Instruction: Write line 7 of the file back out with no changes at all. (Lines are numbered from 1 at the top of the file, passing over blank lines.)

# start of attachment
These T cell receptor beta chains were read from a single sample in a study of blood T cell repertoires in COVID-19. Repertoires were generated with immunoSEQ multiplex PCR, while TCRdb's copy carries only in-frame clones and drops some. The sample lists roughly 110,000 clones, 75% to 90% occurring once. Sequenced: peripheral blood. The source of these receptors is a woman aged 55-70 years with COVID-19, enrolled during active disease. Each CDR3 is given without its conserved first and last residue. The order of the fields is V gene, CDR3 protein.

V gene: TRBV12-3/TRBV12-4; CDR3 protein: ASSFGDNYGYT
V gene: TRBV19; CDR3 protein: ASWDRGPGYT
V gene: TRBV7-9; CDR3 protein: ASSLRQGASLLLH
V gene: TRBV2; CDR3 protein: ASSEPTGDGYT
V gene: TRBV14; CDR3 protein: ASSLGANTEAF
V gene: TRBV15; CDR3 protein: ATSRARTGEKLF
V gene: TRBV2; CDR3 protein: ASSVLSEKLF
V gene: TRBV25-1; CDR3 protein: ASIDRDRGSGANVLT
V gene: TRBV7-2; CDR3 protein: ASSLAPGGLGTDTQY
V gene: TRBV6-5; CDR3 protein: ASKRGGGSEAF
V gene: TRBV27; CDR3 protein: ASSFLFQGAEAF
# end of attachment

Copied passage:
V gene: TRBV15; CDR3 protein: ATSRARTGEKLF